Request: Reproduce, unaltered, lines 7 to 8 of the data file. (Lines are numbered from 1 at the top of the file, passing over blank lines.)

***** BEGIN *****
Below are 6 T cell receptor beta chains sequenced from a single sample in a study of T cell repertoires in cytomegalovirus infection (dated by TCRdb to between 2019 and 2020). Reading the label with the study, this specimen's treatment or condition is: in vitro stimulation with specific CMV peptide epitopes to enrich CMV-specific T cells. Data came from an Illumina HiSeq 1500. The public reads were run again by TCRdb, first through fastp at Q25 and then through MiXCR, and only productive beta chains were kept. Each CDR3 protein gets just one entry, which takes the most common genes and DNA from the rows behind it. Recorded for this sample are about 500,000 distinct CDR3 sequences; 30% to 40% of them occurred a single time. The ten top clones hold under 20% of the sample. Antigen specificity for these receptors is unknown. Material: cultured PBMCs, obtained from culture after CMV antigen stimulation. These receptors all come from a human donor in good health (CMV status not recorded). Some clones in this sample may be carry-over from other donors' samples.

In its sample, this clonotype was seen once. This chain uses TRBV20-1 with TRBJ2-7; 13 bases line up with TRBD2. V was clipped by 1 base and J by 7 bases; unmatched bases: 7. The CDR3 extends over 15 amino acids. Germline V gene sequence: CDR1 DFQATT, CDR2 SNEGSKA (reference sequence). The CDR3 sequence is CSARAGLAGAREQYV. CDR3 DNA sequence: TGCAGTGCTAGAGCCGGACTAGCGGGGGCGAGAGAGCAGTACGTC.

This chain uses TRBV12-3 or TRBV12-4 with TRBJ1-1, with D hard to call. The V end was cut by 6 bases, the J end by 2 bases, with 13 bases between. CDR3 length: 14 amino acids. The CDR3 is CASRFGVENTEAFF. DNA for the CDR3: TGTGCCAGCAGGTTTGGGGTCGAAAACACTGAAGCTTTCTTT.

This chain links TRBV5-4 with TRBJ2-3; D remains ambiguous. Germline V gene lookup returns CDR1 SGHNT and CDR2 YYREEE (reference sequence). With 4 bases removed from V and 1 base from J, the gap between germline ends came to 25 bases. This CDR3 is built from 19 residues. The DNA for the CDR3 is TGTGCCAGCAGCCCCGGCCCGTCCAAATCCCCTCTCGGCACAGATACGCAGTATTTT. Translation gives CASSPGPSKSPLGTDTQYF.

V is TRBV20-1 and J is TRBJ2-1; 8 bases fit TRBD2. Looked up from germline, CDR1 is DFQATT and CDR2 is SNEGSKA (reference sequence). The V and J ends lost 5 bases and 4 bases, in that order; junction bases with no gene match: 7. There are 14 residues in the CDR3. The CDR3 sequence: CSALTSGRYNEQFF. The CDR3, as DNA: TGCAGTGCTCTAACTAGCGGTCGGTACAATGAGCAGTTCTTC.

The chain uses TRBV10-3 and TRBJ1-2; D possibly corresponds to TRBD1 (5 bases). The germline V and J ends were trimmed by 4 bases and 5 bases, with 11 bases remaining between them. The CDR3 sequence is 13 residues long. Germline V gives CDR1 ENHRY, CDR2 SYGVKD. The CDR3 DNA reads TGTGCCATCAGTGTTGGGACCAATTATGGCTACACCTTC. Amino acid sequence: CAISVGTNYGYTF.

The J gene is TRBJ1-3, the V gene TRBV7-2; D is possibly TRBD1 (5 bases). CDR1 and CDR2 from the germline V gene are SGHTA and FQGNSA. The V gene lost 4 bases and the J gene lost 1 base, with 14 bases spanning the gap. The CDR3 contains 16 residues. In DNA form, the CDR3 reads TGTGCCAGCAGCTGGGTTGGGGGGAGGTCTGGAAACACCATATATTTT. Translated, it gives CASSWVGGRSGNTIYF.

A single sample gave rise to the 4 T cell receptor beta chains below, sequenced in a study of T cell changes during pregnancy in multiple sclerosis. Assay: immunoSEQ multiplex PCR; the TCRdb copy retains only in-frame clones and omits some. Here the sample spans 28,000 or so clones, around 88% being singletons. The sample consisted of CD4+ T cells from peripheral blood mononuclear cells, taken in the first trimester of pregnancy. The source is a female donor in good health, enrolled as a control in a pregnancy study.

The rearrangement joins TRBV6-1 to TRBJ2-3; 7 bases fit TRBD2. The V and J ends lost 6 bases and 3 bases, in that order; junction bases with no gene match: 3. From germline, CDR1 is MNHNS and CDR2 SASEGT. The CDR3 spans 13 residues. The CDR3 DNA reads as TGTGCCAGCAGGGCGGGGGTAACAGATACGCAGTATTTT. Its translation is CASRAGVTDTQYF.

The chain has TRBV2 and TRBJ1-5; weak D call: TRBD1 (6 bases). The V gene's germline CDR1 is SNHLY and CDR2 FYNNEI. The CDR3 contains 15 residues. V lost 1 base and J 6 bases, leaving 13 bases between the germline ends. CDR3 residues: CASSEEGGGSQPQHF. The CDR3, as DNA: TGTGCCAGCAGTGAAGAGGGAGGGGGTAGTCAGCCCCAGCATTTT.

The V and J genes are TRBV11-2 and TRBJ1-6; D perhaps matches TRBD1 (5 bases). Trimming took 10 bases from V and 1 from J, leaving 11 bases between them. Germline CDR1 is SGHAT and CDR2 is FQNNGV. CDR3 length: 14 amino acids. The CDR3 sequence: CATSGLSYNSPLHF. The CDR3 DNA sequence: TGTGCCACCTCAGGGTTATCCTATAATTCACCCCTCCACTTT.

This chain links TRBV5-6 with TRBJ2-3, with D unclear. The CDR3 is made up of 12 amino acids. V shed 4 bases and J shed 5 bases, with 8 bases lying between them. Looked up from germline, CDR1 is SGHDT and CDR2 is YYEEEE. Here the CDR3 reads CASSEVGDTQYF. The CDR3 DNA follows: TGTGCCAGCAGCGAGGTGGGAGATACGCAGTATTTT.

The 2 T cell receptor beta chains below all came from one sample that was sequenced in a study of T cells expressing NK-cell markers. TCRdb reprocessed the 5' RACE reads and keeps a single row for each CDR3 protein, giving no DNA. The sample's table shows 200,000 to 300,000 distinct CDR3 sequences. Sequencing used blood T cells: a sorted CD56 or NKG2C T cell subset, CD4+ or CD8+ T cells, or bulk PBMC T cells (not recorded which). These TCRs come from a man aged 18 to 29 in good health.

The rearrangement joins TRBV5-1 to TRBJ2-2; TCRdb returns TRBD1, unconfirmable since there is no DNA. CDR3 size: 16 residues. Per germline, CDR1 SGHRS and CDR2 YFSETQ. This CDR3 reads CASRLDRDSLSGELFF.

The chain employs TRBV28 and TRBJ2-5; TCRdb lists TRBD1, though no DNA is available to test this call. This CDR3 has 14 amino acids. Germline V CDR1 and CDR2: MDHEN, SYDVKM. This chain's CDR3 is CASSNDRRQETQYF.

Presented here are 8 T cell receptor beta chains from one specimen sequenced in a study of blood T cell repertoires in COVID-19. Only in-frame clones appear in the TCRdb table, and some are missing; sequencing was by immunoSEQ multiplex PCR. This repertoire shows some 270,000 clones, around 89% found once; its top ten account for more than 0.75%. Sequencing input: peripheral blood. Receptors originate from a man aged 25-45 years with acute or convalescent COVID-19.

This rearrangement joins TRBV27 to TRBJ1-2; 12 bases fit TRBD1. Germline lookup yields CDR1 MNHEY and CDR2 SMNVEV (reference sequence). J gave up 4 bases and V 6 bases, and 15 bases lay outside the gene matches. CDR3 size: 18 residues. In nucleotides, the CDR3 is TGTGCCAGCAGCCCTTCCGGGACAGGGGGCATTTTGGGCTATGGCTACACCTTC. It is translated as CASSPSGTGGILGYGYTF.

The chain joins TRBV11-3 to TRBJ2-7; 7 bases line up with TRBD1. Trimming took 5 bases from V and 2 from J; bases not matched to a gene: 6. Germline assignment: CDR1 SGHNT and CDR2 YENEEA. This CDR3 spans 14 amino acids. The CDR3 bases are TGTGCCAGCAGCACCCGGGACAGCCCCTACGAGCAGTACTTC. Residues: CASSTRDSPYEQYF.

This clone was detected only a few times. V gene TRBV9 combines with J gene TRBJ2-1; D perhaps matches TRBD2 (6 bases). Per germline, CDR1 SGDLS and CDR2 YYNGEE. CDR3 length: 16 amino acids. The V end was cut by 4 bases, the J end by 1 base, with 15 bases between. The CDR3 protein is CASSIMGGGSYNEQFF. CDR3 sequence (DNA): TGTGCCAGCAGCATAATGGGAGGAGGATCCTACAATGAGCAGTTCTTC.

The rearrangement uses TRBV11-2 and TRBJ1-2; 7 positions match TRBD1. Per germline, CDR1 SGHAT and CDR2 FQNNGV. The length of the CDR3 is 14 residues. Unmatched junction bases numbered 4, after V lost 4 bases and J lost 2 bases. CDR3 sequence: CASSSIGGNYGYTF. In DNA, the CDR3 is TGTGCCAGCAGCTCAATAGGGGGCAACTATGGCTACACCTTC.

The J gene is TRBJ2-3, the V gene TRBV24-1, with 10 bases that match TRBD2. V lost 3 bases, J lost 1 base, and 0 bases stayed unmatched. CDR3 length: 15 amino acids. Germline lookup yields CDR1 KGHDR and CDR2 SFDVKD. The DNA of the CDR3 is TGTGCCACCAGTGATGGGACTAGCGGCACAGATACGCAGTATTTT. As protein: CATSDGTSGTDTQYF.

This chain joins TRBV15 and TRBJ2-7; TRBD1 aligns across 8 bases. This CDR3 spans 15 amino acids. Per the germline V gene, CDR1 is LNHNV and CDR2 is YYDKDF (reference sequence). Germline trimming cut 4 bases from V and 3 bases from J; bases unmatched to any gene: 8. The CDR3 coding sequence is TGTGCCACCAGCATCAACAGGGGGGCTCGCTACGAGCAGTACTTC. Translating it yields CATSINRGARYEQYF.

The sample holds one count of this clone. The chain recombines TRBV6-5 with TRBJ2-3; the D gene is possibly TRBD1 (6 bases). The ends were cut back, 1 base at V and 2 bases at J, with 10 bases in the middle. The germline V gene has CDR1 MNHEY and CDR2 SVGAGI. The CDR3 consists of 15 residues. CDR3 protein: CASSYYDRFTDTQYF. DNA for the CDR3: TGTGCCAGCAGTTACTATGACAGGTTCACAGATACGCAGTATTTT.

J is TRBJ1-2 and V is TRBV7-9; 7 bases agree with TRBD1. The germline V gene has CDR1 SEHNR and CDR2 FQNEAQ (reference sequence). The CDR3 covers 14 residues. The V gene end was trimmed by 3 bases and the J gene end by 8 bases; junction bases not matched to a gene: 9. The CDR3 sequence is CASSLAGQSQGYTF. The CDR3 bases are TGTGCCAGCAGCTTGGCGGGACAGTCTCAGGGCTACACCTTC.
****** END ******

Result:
The J gene is TRBJ1-3, the V gene TRBV7-2; D is possibly TRBD1 (5 bases). CDR1 and CDR2 from the germline V gene are SGHTA and FQGNSA. The V gene lost 4 bases and the J gene lost 1 base, with 14 bases spanning the gap. The CDR3 contains 16 residues. In DNA form, the CDR3 reads TGTGCCAGCAGCTGGGTTGGGGGGAGGTCTGGAAACACCATATATTTT. Translated, it gives CASSWVGGRSGNTIYF.

A single sample gave rise to the 4 T cell receptor beta chains below, sequenced in a study of T cell changes during pregnancy in multiple sclerosis. Assay: immunoSEQ multiplex PCR; the TCRdb copy retains only in-frame clones and omits some. Here the sample spans 28,000 or so clones, around 88% being singletons. The sample consisted of CD4+ T cells from peripheral blood mononuclear cells, taken in the first trimester of pregnancy. The source is a female donor in good health, enrolled as a control in a pregnancy study.